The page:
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Saturday, June 21, 2008


Having left Keadby our overnight stop on this 40 plus miles of the tidal R. Trent was Torksey some 26 miles away. The idea of stopping at Torksey is to make use of the tides and our leaving time the following day was a more respectable 10.30am unlike Keadby, cor it felt like the middle of the night, all this info is available from the very knowledgeable lockeepers.
On the trip down the tidal part are hazards that boaters should be aware of these take the form of islands some underwater but not to worry all are well signed and also marked in the Nicholson guides.
Cromwell Lock stands next to the largest weir on the Trent and marks the end of the tidal section but still you are going against the natural flow of the river as it makes its way to the Humber and the North sea. As this second day was only 15 miles to Cromwell we pushed on to Newark for a few days rest.
Managed to get on the pontoon moorings outside the BW offices at Newark. The pontoons had water, electric hook up and lighting, so over the few days there I gave the engine a rest and let the shore power take over using the immersion heater for hot water. My only criticism was no rubbish disposal still just a small niggle and you can just make out 2 carrier bags on the bow so I`m hardly buried in rubbish.
This is the view from `Valerie`, the pub boat on the left was busy at night but far enough away not to be a bother. Left over the bridge brings you into Newark town centre, the 7 arched stone bridge is listed as an ancient monument.
Newark Castle or what`s left of it. What you see is what you get just the river and side walls nothing of the internal structure remains.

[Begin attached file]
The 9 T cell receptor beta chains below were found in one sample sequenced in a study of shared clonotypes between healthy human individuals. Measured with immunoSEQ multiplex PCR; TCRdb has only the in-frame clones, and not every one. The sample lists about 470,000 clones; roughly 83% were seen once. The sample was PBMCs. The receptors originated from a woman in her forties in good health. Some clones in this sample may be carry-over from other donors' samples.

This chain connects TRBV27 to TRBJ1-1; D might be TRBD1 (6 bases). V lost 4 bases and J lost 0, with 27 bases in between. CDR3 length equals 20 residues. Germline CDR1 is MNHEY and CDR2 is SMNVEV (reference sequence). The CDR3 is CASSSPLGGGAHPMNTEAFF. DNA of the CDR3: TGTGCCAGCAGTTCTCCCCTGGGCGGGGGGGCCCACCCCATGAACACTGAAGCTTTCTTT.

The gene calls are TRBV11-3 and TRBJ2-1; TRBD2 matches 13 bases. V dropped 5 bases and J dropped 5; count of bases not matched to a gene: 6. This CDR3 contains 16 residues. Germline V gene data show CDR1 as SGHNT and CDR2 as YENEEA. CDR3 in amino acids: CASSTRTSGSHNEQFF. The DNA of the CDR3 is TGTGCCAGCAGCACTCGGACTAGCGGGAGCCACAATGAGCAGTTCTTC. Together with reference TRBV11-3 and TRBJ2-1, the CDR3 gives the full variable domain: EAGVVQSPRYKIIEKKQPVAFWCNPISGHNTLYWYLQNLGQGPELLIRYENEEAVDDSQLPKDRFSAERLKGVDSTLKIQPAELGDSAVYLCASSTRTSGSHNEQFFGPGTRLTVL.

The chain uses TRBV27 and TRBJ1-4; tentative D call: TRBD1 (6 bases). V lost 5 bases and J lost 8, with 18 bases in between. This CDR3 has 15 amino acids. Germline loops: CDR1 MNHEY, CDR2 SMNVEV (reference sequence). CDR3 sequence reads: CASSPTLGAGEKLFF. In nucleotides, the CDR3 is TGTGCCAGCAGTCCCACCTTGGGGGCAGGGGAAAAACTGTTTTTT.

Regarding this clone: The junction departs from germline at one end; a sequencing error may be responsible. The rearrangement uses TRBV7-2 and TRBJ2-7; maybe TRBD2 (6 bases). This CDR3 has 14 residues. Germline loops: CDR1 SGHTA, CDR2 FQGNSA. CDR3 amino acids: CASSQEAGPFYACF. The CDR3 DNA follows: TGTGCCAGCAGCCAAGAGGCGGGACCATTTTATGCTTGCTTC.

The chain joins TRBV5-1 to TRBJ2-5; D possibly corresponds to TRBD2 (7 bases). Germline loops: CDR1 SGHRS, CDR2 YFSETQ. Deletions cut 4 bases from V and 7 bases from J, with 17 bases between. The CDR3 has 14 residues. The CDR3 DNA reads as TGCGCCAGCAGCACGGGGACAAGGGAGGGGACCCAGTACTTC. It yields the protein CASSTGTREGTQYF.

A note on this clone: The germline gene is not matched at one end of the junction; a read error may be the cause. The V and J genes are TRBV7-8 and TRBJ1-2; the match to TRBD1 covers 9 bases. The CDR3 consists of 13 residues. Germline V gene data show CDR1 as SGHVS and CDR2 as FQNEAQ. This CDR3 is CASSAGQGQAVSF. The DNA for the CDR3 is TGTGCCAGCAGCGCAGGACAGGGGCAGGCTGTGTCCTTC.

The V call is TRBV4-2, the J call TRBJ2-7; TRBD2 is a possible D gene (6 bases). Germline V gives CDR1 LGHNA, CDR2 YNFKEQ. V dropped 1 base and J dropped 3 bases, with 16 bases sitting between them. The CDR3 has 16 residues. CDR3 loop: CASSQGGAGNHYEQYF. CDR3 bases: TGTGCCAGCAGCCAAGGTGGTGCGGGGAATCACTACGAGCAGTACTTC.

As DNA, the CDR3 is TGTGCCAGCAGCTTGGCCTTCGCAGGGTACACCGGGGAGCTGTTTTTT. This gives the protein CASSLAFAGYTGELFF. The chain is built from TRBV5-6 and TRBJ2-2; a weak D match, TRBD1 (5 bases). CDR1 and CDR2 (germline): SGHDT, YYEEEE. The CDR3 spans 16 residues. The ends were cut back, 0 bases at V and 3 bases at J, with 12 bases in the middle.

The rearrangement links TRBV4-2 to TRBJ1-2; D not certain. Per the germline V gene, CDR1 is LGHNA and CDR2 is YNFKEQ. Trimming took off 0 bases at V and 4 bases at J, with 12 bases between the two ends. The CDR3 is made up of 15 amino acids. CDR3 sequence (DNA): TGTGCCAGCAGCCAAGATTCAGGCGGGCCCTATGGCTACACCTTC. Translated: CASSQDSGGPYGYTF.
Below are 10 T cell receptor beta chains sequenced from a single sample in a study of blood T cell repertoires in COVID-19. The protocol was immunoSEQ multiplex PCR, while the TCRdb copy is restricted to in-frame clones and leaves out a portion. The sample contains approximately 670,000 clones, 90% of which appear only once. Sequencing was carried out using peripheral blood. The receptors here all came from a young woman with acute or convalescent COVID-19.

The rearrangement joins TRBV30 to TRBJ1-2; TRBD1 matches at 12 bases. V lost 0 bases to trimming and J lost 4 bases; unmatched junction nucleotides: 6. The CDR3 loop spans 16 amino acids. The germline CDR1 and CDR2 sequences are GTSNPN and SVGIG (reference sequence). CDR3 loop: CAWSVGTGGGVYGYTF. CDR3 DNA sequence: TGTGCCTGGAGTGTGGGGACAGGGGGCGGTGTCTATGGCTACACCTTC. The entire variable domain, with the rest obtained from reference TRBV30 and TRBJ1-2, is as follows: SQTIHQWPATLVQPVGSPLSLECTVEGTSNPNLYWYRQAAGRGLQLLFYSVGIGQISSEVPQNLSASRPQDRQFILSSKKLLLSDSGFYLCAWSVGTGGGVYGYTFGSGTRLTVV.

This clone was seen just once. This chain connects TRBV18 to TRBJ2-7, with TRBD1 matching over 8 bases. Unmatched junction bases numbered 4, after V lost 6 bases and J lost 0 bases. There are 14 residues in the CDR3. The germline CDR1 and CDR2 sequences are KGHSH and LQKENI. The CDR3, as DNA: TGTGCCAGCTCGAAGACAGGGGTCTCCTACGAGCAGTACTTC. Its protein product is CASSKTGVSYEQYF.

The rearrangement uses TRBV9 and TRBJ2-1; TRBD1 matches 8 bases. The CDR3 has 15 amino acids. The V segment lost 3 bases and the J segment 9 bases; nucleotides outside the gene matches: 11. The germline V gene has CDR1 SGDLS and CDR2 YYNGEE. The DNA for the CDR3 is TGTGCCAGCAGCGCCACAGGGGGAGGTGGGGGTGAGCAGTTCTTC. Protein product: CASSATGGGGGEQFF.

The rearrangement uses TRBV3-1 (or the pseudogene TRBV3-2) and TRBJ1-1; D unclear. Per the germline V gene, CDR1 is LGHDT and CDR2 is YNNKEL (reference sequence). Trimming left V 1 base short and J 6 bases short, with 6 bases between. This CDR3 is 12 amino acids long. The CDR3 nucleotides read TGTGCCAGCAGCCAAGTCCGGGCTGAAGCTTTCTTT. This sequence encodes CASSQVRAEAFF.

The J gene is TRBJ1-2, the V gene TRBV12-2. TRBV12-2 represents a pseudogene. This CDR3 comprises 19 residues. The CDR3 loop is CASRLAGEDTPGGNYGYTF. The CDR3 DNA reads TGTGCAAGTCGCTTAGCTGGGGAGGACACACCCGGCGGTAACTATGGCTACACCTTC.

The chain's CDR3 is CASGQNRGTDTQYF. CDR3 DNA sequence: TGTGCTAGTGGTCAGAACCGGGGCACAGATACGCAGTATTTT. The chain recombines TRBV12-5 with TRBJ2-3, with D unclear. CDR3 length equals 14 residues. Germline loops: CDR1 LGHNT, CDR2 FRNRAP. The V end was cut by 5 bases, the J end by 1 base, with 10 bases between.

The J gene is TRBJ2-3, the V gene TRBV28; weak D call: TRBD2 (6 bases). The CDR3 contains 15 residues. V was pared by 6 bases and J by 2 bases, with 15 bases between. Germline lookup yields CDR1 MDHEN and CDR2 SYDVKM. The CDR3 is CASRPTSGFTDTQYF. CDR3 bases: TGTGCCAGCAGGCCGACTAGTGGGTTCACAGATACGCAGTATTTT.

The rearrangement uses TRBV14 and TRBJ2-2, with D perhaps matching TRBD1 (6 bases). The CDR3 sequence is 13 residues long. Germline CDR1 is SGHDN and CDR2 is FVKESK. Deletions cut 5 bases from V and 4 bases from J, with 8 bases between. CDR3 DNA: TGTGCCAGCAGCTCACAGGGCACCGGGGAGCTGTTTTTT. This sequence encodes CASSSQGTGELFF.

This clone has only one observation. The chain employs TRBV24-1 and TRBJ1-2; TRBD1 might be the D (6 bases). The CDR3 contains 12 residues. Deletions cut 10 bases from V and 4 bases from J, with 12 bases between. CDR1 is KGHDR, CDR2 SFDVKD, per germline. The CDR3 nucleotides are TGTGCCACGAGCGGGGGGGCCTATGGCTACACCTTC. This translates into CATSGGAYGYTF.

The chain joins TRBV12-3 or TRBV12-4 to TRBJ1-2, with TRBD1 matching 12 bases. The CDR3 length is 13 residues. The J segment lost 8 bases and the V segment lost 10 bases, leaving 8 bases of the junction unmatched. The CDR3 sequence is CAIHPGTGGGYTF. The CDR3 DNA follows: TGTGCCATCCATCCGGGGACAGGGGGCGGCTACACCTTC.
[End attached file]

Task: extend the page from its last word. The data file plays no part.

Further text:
An 18thC Trent navigation Co. wharf & warehouse building now a wine bar/bistro the part to the right is now a museum. The museum is very interesting and covers all sorts but one interesting thing i read was that in 1903 4 people in Newark owned cars and i wondered what the figure is 105 yrs on.
It sure was hot the few days we moored at Newark and the people swimming were off the moored cruisers opposite me.
This is a clapper gate many examples of which can be found along the R. Trent. They were installed so that a horse pulling a barge could pass through the gate but livestock could not wander from the field. It`s a double gate opened by pulling towards you and so as you entered from where i`m standing you push open the second gate, both gates would swing shut like clapping your hands the horse carries on and the livestock are in the fields the farmers put them.
This is Averham weir 2 miles south of Newark and it was here that John on NB TUI following behind us had a major engine failure. He had just passed the weir when his engine seized and following a phone call from him both Tina/Andy on `Ytene` and myself quickly turned around to assist him. The worry was with the river flowing towards us he would go over the weir but all was well and i tied his boat alongside mine and towed him to a marina where the bad news was a replacement engine was his best option.
Had an e mail in response to the printing blog from Eric who together with Patsy are touring in an RV in the mountainous regions near San Francisco USA. Eric tells me he was an apprentice compositor for a short time many years ago here in the UK. So a big hello to you both and hope to see you if poss when you return. In fact it would be nice to meet any reader so if you think i`m heading your way you only have to say.

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NB Valerie & Steam Train by Les Biggs

NB Valerie & Steam Train by Les Biggs